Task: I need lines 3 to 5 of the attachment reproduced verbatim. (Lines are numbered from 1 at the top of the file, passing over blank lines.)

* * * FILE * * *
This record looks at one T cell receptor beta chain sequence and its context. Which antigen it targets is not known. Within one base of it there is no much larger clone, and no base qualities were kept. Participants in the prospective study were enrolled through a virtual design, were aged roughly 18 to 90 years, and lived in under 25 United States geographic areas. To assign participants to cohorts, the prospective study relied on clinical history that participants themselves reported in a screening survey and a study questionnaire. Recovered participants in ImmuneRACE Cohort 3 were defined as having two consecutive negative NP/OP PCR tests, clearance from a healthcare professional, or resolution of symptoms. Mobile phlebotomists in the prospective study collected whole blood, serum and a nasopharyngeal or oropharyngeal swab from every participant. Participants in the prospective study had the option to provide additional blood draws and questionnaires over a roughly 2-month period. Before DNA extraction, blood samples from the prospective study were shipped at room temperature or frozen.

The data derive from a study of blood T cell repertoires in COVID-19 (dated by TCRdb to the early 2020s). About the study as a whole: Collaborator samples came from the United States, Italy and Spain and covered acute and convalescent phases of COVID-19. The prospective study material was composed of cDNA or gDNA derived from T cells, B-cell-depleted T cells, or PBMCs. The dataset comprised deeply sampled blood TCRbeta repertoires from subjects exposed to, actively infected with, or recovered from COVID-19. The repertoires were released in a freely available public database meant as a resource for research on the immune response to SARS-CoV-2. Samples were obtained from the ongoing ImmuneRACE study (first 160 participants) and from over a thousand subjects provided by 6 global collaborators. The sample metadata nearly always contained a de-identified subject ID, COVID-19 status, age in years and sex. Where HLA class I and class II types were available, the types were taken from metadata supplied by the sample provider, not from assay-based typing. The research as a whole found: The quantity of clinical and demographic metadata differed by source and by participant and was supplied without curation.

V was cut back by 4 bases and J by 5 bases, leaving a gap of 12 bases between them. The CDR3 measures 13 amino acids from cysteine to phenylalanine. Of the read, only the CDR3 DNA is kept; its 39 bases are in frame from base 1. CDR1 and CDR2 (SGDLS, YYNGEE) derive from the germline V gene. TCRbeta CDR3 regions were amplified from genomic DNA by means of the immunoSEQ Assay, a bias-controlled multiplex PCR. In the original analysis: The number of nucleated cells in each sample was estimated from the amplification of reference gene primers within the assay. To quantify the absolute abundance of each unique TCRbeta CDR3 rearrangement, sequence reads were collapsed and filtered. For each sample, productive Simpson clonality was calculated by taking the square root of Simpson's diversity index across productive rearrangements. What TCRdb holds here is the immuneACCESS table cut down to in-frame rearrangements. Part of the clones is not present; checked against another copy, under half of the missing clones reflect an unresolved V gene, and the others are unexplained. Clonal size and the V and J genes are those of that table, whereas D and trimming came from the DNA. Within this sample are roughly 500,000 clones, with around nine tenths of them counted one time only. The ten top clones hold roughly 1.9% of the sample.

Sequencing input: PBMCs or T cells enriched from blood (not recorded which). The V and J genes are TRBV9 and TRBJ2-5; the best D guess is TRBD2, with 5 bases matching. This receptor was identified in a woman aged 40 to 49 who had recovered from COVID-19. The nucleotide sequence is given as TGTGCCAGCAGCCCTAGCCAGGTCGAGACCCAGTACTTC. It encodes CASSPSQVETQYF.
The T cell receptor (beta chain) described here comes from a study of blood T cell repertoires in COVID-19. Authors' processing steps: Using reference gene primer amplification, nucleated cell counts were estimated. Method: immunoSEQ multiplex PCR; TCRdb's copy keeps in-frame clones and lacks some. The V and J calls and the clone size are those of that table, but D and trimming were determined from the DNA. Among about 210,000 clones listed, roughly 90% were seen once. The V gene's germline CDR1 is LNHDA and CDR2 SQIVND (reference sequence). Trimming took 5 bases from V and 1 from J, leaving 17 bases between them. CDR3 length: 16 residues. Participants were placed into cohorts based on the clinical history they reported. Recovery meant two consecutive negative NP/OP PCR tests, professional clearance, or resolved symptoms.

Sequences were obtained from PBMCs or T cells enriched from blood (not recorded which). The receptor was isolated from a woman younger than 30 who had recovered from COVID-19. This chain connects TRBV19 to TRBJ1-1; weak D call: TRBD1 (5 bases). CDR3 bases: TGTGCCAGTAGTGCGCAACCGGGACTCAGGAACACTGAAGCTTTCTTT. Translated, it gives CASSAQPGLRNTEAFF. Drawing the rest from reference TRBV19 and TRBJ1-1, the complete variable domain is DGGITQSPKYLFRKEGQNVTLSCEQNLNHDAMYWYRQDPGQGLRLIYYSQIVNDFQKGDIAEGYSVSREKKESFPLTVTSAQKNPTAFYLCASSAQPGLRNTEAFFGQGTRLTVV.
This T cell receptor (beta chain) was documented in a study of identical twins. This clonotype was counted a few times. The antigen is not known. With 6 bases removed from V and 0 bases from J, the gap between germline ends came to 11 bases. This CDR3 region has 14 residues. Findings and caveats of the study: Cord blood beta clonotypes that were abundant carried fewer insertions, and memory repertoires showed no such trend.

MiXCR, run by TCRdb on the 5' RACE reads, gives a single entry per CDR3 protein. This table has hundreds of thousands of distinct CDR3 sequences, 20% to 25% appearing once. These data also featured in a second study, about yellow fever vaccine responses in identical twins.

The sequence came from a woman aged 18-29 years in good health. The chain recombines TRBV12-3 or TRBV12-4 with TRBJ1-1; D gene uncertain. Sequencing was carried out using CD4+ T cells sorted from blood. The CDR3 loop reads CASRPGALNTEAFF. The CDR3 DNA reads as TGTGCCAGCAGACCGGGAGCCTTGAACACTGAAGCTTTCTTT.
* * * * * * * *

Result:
V was cut back by 4 bases and J by 5 bases, leaving a gap of 12 bases between them. The CDR3 measures 13 amino acids from cysteine to phenylalanine. Of the read, only the CDR3 DNA is kept; its 39 bases are in frame from base 1. CDR1 and CDR2 (SGDLS, YYNGEE) derive from the germline V gene. TCRbeta CDR3 regions were amplified from genomic DNA by means of the immunoSEQ Assay, a bias-controlled multiplex PCR. In the original analysis: The number of nucleated cells in each sample was estimated from the amplification of reference gene primers within the assay. To quantify the absolute abundance of each unique TCRbeta CDR3 rearrangement, sequence reads were collapsed and filtered. For each sample, productive Simpson clonality was calculated by taking the square root of Simpson's diversity index across productive rearrangements. What TCRdb holds here is the immuneACCESS table cut down to in-frame rearrangements. Part of the clones is not present; checked against another copy, under half of the missing clones reflect an unresolved V gene, and the others are unexplained. Clonal size and the V and J genes are those of that table, whereas D and trimming came from the DNA. Within this sample are roughly 500,000 clones, with around nine tenths of them counted one time only. The ten top clones hold roughly 1.9% of the sample.

Sequencing input: PBMCs or T cells enriched from blood (not recorded which). The V and J genes are TRBV9 and TRBJ2-5; the best D guess is TRBD2, with 5 bases matching. This receptor was identified in a woman aged 40 to 49 who had recovered from COVID-19. The nucleotide sequence is given as TGTGCCAGCAGCCCTAGCCAGGTCGAGACCCAGTACTTC. It encodes CASSPSQVETQYF.
The T cell receptor (beta chain) described here comes from a study of blood T cell repertoires in COVID-19. Authors' processing steps: Using reference gene primer amplification, nucleated cell counts were estimated. Method: immunoSEQ multiplex PCR; TCRdb's copy keeps in-frame clones and lacks some. The V and J calls and the clone size are those of that table, but D and trimming were determined from the DNA. Among about 210,000 clones listed, roughly 90% were seen once. The V gene's germline CDR1 is LNHDA and CDR2 SQIVND (reference sequence). Trimming took 5 bases from V and 1 from J, leaving 17 bases between them. CDR3 length: 16 residues. Participants were placed into cohorts based on the clinical history they reported. Recovery meant two consecutive negative NP/OP PCR tests, professional clearance, or resolved symptoms.